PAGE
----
8. Oct 3, 2016 #7

    Stephen Tashi

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    I'm curious whether "the continuum" refers to a structure that satisfies a specific set of axioms - or whether it is a term of common speech (at least among set theorists) - similar to terminology like "the universe", which refers to a common notion, but not one that is defined by a unique set of axiom.
     
  9. Oct 3, 2016 #8

    pwsnafu

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    See linear continuum.
     
  10. Oct 4, 2016 #9

    Stephen Tashi

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    I see.

    That is an axiomatic definition of "a" linear continuum. Is there a theorem that any two linear continuua have the same cardinality? That would justify speaking of "the" continuum - at least as far as the property of cardinality goes.
     
  11. Oct 4, 2016 #10
    "See linear continuum."

    This is not correct. A "linear continuum" can be any of various totally ordered sets that do not all have the same cardinality. For example, the "long line" L in that Wikipedia article and the set R of real numbers satisfy

    card(L) > card(R).​

    But in the sense it is used above, "the continuum" — often denoted in math just by the letter c (but for obvious reasons this is a bad idea in physics) — refers to a specific cardinality. This is usually described as either the cardinality of the real numbers, or equivalently as the cardinality of the set of all subsets of the integers.

    In terms of other cardinalities, the continuum is usually expressed as the cardinal power

    2aleph0,​

    where, as usual, 2 denotes the cardinality of the set {0, 1} and aleph0 denotes the cardinality of the integers.
     
  12. Oct 4, 2016 #11
    I guess if is a consequence of AC.
     
  13. Oct 4, 2016 #12
    But intuitively, do you interpret [itex]\omega_1[/itex] (as well-ordered sequence of all countable ordinals) as continuum ?
    For me it is weaker than continuum...

    (Note: this question does not make sense to a formalist, but I am Platonist)
     
  14. Oct 19, 2016 #13

    Demystifier

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  15. Oct 19, 2016 #14
    Thank you.

    But how is it different from a collection of axiomatic systems? How is it different from saying "take any axiomatic system and do what you want"?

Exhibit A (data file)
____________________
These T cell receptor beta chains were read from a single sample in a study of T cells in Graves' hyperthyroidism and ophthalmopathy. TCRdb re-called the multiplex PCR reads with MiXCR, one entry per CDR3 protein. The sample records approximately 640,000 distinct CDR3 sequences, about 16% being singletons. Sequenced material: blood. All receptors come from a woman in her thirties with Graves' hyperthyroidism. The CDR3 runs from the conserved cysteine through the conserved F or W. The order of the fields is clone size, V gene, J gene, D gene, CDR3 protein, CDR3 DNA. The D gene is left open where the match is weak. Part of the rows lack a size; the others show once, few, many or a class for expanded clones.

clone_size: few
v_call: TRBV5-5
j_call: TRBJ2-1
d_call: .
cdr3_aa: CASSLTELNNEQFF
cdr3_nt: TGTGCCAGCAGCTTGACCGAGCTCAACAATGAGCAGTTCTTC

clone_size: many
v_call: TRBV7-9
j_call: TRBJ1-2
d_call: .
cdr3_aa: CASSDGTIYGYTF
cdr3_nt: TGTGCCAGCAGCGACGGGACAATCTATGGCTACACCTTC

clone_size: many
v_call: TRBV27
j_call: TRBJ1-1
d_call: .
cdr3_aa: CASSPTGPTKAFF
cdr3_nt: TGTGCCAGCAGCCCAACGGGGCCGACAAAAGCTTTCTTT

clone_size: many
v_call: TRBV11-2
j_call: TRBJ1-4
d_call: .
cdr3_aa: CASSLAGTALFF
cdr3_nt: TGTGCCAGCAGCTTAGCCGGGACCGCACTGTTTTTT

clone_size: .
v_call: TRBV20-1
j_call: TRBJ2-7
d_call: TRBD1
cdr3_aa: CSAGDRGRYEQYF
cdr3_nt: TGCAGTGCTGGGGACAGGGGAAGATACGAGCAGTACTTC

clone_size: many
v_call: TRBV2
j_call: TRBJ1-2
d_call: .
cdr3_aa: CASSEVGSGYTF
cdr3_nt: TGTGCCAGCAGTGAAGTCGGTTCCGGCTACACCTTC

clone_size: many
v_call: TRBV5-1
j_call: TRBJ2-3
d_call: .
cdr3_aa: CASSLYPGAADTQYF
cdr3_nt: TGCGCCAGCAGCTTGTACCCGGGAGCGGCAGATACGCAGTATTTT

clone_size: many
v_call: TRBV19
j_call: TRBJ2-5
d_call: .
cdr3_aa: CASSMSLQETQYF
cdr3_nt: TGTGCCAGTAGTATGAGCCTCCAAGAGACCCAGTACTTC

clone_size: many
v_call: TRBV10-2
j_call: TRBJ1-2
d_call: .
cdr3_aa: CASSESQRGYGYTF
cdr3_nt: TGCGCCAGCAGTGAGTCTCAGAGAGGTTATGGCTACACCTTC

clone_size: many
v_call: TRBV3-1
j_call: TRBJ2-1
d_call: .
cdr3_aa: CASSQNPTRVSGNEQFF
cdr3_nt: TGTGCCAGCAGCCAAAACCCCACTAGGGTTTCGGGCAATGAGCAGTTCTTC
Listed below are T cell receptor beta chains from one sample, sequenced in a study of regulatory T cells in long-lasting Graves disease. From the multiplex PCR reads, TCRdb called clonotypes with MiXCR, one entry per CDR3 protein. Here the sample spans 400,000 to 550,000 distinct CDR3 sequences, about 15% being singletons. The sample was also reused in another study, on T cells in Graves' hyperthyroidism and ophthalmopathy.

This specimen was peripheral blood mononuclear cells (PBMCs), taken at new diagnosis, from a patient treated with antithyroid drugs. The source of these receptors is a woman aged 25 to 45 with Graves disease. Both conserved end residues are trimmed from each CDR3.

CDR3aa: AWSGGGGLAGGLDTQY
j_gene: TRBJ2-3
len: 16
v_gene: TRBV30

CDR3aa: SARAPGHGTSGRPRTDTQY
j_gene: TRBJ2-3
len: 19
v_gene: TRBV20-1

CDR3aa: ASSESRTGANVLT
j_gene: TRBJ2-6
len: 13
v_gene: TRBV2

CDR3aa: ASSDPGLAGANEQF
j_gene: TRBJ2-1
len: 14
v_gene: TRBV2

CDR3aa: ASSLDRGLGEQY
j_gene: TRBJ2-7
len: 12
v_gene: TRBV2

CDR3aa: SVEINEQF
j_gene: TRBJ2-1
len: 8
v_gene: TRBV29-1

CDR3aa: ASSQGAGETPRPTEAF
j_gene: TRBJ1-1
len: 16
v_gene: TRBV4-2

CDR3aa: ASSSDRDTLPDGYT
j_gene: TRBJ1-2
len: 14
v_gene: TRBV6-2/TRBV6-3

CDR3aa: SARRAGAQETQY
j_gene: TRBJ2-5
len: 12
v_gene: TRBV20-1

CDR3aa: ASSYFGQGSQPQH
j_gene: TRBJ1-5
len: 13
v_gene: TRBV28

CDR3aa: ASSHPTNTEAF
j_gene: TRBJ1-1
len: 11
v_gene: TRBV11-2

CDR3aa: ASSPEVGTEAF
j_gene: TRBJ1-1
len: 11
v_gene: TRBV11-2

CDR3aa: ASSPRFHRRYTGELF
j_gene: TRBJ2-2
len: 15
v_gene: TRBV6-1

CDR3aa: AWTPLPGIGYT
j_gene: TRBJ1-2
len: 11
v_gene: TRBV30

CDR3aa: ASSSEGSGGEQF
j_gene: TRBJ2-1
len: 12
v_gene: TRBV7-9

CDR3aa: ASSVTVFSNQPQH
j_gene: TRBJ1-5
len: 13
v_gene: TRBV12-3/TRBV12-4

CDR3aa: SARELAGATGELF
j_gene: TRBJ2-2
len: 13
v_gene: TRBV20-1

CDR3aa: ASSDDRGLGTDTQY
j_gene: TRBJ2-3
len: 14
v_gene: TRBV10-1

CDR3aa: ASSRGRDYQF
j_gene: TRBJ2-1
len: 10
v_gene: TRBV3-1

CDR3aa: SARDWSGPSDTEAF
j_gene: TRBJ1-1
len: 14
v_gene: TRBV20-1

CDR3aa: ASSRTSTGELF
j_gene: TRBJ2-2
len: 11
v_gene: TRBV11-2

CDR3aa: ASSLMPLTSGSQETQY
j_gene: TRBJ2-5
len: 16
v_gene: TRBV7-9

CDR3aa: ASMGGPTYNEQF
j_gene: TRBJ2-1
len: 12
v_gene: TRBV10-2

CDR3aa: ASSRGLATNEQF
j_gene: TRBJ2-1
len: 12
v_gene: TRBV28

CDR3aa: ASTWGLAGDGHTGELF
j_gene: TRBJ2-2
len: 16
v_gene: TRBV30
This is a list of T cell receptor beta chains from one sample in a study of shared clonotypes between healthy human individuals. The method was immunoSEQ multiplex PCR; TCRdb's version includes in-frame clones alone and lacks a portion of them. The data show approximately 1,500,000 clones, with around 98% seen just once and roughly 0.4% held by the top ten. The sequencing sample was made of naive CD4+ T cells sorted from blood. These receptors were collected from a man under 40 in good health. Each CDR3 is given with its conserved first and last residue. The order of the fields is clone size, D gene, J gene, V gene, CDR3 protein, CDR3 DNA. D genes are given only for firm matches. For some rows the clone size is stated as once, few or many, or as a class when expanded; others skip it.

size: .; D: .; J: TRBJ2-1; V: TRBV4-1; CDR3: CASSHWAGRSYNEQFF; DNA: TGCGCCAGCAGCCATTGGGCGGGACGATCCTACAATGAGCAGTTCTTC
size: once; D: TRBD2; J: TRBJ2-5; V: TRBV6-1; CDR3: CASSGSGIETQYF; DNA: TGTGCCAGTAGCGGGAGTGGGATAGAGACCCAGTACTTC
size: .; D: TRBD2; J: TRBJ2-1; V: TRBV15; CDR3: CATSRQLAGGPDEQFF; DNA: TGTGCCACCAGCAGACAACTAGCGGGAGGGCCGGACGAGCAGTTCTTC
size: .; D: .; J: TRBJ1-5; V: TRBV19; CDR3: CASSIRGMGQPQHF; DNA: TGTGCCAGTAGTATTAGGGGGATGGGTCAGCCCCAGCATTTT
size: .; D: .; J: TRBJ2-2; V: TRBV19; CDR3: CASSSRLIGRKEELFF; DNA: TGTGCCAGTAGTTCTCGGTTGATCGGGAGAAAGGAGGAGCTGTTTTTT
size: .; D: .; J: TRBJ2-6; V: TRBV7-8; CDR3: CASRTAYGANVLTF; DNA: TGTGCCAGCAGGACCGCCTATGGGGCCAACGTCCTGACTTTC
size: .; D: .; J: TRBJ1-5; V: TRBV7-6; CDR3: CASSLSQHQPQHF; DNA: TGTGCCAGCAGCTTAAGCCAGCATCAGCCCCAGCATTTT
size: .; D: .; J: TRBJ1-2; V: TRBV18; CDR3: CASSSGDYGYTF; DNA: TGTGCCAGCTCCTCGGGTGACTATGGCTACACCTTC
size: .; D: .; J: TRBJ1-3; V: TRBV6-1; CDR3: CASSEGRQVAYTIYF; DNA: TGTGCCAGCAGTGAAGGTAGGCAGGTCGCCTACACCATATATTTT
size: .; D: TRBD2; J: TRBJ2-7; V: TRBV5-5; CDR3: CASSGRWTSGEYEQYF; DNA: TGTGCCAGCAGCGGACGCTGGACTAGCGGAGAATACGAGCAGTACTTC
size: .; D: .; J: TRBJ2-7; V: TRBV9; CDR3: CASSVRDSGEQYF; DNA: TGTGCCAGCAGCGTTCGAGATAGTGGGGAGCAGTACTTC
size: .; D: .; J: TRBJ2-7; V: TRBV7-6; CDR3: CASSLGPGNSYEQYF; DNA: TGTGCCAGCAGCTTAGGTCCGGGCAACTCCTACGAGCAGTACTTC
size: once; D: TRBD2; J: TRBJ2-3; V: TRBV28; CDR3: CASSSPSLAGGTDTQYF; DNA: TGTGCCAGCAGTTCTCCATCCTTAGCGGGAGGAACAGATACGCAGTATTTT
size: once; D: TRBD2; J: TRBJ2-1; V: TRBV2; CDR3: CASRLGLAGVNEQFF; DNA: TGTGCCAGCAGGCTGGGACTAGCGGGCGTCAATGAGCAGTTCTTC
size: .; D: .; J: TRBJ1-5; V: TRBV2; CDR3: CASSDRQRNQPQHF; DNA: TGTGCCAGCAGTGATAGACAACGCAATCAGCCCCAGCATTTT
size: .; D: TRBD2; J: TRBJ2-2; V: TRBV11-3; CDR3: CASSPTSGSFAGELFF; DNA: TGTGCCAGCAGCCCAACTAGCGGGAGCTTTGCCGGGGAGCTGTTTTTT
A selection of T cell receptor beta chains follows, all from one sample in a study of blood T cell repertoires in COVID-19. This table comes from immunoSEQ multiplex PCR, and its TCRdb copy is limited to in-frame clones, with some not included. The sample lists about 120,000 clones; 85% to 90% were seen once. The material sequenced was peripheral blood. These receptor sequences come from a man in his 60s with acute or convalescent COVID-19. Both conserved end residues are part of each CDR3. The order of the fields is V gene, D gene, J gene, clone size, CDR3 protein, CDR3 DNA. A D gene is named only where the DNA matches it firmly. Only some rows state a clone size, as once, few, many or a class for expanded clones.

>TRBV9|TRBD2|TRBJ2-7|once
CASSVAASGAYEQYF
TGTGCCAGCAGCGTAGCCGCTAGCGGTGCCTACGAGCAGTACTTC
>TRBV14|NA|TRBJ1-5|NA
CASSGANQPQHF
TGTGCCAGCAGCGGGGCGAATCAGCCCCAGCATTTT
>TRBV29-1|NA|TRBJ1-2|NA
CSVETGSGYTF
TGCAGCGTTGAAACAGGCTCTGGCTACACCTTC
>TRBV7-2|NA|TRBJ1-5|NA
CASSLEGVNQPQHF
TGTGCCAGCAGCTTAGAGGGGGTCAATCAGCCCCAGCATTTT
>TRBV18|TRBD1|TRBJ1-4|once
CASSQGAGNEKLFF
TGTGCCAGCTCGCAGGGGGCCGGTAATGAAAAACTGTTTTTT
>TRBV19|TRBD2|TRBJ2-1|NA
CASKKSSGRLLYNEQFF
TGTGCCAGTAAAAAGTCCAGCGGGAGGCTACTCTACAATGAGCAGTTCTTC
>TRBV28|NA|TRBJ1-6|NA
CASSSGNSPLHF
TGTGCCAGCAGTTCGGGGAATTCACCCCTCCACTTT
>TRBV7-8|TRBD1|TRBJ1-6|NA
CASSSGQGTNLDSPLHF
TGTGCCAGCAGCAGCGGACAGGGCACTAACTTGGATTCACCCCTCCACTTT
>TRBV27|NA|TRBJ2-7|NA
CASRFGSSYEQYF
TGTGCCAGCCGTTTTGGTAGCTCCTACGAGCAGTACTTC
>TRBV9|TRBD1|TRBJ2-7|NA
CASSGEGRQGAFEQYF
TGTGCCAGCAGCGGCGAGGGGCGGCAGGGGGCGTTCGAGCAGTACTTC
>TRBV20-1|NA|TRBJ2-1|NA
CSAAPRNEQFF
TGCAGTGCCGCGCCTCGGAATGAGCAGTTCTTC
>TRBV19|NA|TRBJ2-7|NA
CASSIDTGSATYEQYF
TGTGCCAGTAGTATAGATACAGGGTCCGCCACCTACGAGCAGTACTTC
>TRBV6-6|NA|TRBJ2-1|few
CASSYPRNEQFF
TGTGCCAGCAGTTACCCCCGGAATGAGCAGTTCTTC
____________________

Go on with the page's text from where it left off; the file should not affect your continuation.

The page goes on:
16. Oct 19, 2016 #15
    P.S.
    Demystifier, and am surprised and happy to meet you here, in math, not in physics subforum, so I can't resist asking you as physicist:
    Do you believe that stuff (CH, Large cardinal axioms etc) has any (potential) relation to physics?

    P.P.S
    What interpretation of mathematics do you prefer - formalism or platonism?
     
  17. Oct 19, 2016 #16

    Demystifier

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    At the moment I don't see any relevance for physics, but one day, who knows.

    When I want an intuitive understanding of abstract math concepts, I am a platonist. When I need to compute something or formally prove a theorem, I am a formalist. When I think philosophically about mathematical ontology, I am often a constructivist and finitist.
     
  18. Oct 19, 2016 #17

    Demystifier

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    Category theory is not a replacement for logic and axiomatic systems. As a foundation for mathematics, category theory is a kind of replacement for set theory.
     
  19. Oct 19, 2016 #18

    micromass

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    It can be.
     
  20. Oct 19, 2016 #19

    stevendaryl

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    My favorite intuitive argument against the continuum hypothesis is Freiling's "Throwing Darts at the Number Line". It's a simple enough argument that I think I can reproduce it here.